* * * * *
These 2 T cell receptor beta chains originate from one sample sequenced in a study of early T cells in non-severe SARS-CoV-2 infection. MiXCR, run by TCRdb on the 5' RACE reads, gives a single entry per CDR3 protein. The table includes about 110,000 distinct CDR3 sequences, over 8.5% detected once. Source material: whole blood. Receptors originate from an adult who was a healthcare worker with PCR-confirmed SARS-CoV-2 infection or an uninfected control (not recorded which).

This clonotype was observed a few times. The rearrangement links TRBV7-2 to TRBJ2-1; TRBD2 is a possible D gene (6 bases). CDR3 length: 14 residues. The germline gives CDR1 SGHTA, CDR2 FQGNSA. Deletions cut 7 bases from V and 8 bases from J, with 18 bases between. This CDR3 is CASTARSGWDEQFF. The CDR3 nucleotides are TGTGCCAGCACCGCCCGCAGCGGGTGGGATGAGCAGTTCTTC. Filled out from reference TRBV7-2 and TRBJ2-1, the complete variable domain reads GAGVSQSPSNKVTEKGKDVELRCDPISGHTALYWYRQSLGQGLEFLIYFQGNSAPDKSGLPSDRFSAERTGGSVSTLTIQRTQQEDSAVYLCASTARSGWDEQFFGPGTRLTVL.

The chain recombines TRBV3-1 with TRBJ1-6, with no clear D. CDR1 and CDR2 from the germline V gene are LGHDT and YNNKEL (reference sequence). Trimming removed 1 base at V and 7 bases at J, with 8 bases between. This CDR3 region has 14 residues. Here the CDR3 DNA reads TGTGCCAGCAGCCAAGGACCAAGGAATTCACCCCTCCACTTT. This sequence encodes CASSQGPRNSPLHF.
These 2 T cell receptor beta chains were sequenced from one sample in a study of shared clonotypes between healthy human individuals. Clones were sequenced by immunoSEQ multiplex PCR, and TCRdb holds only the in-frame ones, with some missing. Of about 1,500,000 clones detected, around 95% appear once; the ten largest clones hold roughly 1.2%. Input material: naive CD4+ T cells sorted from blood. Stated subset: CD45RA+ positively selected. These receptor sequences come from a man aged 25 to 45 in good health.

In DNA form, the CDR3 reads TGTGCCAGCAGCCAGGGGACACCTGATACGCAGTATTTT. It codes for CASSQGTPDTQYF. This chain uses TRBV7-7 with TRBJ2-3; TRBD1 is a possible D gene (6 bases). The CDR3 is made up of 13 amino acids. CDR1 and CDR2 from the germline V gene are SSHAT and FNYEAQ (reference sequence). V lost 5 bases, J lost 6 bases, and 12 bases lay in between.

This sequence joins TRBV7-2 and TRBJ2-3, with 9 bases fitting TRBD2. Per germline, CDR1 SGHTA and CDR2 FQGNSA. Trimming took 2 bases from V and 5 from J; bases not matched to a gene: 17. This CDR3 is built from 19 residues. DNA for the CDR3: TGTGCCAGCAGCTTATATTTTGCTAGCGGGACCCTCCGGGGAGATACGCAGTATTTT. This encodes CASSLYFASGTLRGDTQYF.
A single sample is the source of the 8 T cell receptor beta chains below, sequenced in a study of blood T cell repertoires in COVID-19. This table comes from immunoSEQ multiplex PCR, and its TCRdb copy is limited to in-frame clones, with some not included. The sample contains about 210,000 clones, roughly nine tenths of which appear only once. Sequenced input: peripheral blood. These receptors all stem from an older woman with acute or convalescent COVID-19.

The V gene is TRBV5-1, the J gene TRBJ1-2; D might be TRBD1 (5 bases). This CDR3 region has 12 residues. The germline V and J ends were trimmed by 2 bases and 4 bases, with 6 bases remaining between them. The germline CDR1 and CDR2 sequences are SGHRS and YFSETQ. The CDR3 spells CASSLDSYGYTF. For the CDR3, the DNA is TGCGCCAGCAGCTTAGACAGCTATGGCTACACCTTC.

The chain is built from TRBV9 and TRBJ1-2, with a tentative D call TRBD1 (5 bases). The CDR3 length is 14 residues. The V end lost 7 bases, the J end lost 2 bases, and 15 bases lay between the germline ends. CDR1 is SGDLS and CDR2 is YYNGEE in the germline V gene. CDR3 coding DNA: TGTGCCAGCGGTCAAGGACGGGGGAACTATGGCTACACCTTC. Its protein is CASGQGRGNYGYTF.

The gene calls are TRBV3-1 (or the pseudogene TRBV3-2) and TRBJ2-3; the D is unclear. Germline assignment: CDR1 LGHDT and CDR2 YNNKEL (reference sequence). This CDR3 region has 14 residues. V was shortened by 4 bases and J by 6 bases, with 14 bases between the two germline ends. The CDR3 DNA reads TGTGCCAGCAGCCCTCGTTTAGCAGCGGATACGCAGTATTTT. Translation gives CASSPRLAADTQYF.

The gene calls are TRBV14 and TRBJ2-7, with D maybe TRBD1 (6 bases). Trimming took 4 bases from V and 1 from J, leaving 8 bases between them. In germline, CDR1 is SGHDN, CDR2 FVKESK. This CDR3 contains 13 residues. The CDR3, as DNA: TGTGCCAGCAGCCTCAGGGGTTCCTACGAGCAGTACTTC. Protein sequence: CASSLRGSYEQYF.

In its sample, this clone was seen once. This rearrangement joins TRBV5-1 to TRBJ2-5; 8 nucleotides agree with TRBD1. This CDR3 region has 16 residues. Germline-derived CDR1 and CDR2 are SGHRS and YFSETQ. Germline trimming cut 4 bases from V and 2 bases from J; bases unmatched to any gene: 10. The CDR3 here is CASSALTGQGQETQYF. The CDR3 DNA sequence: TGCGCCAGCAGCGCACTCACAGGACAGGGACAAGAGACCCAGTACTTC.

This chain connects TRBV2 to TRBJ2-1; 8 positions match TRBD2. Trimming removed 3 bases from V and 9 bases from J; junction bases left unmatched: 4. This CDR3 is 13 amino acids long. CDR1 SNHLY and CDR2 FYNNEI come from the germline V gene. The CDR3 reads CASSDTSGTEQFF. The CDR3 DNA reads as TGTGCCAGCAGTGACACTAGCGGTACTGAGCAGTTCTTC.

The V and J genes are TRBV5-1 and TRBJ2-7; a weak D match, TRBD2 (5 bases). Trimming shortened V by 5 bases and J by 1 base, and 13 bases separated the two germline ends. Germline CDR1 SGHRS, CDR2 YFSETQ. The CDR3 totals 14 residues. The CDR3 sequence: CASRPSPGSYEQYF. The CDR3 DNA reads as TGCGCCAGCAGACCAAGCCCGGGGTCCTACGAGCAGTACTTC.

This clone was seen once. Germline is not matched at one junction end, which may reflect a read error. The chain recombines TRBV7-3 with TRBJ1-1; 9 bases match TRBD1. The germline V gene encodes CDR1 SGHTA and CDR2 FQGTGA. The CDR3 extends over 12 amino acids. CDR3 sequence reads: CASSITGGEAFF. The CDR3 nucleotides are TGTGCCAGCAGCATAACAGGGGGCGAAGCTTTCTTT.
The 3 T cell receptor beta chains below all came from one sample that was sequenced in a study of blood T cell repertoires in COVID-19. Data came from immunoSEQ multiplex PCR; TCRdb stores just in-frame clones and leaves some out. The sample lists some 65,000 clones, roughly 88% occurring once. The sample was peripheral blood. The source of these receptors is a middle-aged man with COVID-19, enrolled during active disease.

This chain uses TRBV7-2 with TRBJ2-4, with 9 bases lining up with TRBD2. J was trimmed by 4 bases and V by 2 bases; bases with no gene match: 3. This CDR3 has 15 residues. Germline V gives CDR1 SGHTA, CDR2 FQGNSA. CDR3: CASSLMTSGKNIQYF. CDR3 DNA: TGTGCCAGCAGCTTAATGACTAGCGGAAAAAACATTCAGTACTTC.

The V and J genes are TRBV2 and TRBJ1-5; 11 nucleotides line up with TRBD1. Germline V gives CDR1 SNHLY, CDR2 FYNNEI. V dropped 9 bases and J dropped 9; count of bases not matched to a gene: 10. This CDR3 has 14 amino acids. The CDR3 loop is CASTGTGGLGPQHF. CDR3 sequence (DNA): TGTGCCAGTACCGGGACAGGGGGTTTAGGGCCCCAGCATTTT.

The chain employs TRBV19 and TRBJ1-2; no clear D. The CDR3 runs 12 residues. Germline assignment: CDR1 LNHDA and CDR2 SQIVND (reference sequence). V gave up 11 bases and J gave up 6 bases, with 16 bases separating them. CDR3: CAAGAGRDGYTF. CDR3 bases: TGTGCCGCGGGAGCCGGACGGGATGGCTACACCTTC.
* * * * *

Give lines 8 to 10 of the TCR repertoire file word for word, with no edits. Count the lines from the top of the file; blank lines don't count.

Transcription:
The V gene is TRBV5-1, the J gene TRBJ1-2; D might be TRBD1 (5 bases). This CDR3 region has 12 residues. The germline V and J ends were trimmed by 2 bases and 4 bases, with 6 bases remaining between them. The germline CDR1 and CDR2 sequences are SGHRS and YFSETQ. The CDR3 spells CASSLDSYGYTF. For the CDR3, the DNA is TGCGCCAGCAGCTTAGACAGCTATGGCTACACCTTC.

The chain is built from TRBV9 and TRBJ1-2, with a tentative D call TRBD1 (5 bases). The CDR3 length is 14 residues. The V end lost 7 bases, the J end lost 2 bases, and 15 bases lay between the germline ends. CDR1 is SGDLS and CDR2 is YYNGEE in the germline V gene. CDR3 coding DNA: TGTGCCAGCGGTCAAGGACGGGGGAACTATGGCTACACCTTC. Its protein is CASGQGRGNYGYTF.

The gene calls are TRBV3-1 (or the pseudogene TRBV3-2) and TRBJ2-3; the D is unclear. Germline assignment: CDR1 LGHDT and CDR2 YNNKEL (reference sequence). This CDR3 region has 14 residues. V was shortened by 4 bases and J by 6 bases, with 14 bases between the two germline ends. The CDR3 DNA reads TGTGCCAGCAGCCCTCGTTTAGCAGCGGATACGCAGTATTTT. Translation gives CASSPRLAADTQYF.